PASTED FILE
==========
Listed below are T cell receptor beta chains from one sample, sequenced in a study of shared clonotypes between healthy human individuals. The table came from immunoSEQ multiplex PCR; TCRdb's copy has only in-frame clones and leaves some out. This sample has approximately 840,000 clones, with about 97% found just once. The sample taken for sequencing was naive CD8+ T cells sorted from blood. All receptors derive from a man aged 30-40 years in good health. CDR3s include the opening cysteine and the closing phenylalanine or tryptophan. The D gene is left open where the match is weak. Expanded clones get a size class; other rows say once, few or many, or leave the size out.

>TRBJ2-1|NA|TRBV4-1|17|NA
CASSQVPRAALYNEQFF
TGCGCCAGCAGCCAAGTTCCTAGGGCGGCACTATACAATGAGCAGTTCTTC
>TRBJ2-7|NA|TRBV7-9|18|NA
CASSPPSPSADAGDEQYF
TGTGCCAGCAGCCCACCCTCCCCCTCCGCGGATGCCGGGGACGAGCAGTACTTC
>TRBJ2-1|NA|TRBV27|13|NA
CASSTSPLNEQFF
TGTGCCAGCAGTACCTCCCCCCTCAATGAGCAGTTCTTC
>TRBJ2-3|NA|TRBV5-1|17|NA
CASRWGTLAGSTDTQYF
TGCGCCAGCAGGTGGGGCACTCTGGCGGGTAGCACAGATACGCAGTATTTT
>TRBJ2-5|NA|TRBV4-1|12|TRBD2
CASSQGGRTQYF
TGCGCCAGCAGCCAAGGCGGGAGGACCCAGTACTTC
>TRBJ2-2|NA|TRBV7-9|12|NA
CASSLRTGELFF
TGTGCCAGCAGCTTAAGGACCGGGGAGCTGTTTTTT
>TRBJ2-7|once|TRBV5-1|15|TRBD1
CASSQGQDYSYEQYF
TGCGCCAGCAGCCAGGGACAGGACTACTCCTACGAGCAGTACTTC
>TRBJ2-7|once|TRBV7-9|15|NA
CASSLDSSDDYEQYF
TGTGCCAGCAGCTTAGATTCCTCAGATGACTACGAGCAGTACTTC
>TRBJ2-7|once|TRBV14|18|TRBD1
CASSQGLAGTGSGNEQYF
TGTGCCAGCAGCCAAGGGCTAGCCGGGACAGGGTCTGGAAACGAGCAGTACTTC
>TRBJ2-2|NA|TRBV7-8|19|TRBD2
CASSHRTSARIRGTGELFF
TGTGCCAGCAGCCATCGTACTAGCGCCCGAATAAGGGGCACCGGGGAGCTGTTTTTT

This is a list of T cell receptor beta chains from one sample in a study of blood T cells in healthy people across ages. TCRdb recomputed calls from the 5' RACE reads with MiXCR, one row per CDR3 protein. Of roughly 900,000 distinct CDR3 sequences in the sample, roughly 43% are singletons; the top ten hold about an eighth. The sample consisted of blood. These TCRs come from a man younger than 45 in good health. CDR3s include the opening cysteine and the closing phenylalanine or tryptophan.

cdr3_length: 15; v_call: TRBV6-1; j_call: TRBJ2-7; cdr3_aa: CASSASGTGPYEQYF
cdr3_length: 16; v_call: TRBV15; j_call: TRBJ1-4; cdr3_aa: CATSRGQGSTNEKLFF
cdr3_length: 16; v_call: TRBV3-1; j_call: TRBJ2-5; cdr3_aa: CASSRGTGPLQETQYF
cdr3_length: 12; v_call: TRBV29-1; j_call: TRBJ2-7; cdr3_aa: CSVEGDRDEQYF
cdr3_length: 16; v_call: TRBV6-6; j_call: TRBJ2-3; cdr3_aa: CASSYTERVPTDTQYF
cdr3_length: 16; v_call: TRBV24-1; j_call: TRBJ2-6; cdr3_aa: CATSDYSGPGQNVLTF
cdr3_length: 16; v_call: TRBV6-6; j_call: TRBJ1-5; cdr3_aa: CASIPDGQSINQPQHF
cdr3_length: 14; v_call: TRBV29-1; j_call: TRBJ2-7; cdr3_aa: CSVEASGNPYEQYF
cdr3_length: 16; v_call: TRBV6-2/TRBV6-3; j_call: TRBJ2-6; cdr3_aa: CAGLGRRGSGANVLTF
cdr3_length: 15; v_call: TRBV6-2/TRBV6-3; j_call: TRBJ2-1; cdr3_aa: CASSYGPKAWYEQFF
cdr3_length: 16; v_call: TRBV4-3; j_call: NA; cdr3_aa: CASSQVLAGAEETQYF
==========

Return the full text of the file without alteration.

Listed below are T cell receptor beta chains from one sample, sequenced in a study of shared clonotypes between healthy human individuals. The table came from immunoSEQ multiplex PCR; TCRdb's copy has only in-frame clones and leaves some out. This sample has approximately 840,000 clones, with about 97% found just once. The sample taken for sequencing was naive CD8+ T cells sorted from blood. All receptors derive from a man aged 30-40 years in good health. CDR3s include the opening cysteine and the closing phenylalanine or tryptophan. The D gene is left open where the match is weak. Expanded clones get a size class; other rows say once, few or many, or leave the size out.

>TRBJ2-1|NA|TRBV4-1|17|NA
CASSQVPRAALYNEQFF
TGCGCCAGCAGCCAAGTTCCTAGGGCGGCACTATACAATGAGCAGTTCTTC
>TRBJ2-7|NA|TRBV7-9|18|NA
CASSPPSPSADAGDEQYF
TGTGCCAGCAGCCCACCCTCCCCCTCCGCGGATGCCGGGGACGAGCAGTACTTC
>TRBJ2-1|NA|TRBV27|13|NA
CASSTSPLNEQFF
TGTGCCAGCAGTACCTCCCCCCTCAATGAGCAGTTCTTC
>TRBJ2-3|NA|TRBV5-1|17|NA
CASRWGTLAGSTDTQYF
TGCGCCAGCAGGTGGGGCACTCTGGCGGGTAGCACAGATACGCAGTATTTT
>TRBJ2-5|NA|TRBV4-1|12|TRBD2
CASSQGGRTQYF
TGCGCCAGCAGCCAAGGCGGGAGGACCCAGTACTTC
>TRBJ2-2|NA|TRBV7-9|12|NA
CASSLRTGELFF
TGTGCCAGCAGCTTAAGGACCGGGGAGCTGTTTTTT
>TRBJ2-7|once|TRBV5-1|15|TRBD1
CASSQGQDYSYEQYF
TGCGCCAGCAGCCAGGGACAGGACTACTCCTACGAGCAGTACTTC
>TRBJ2-7|once|TRBV7-9|15|NA
CASSLDSSDDYEQYF
TGTGCCAGCAGCTTAGATTCCTCAGATGACTACGAGCAGTACTTC
>TRBJ2-7|once|TRBV14|18|TRBD1
CASSQGLAGTGSGNEQYF
TGTGCCAGCAGCCAAGGGCTAGCCGGGACAGGGTCTGGAAACGAGCAGTACTTC
>TRBJ2-2|NA|TRBV7-8|19|TRBD2
CASSHRTSARIRGTGELFF
TGTGCCAGCAGCCATCGTACTAGCGCCCGAATAAGGGGCACCGGGGAGCTGTTTTTT

This is a list of T cell receptor beta chains from one sample in a study of blood T cells in healthy people across ages. TCRdb recomputed calls from the 5' RACE reads with MiXCR, one row per CDR3 protein. Of roughly 900,000 distinct CDR3 sequences in the sample, roughly 43% are singletons; the top ten hold about an eighth. The sample consisted of blood. These TCRs come from a man younger than 45 in good health. CDR3s include the opening cysteine and the closing phenylalanine or tryptophan.

cdr3_length: 15; v_call: TRBV6-1; j_call: TRBJ2-7; cdr3_aa: CASSASGTGPYEQYF
cdr3_length: 16; v_call: TRBV15; j_call: TRBJ1-4; cdr3_aa: CATSRGQGSTNEKLFF
cdr3_length: 16; v_call: TRBV3-1; j_call: TRBJ2-5; cdr3_aa: CASSRGTGPLQETQYF
cdr3_length: 12; v_call: TRBV29-1; j_call: TRBJ2-7; cdr3_aa: CSVEGDRDEQYF
cdr3_length: 16; v_call: TRBV6-6; j_call: TRBJ2-3; cdr3_aa: CASSYTERVPTDTQYF
cdr3_length: 16; v_call: TRBV24-1; j_call: TRBJ2-6; cdr3_aa: CATSDYSGPGQNVLTF
cdr3_length: 16; v_call: TRBV6-6; j_call: TRBJ1-5; cdr3_aa: CASIPDGQSINQPQHF
cdr3_length: 14; v_call: TRBV29-1; j_call: TRBJ2-7; cdr3_aa: CSVEASGNPYEQYF
cdr3_length: 16; v_call: TRBV6-2/TRBV6-3; j_call: TRBJ2-6; cdr3_aa: CAGLGRRGSGANVLTF
cdr3_length: 15; v_call: TRBV6-2/TRBV6-3; j_call: TRBJ2-1; cdr3_aa: CASSYGPKAWYEQFF
cdr3_length: 16; v_call: TRBV4-3; j_call: NA; cdr3_aa: CASSQVLAGAEETQYF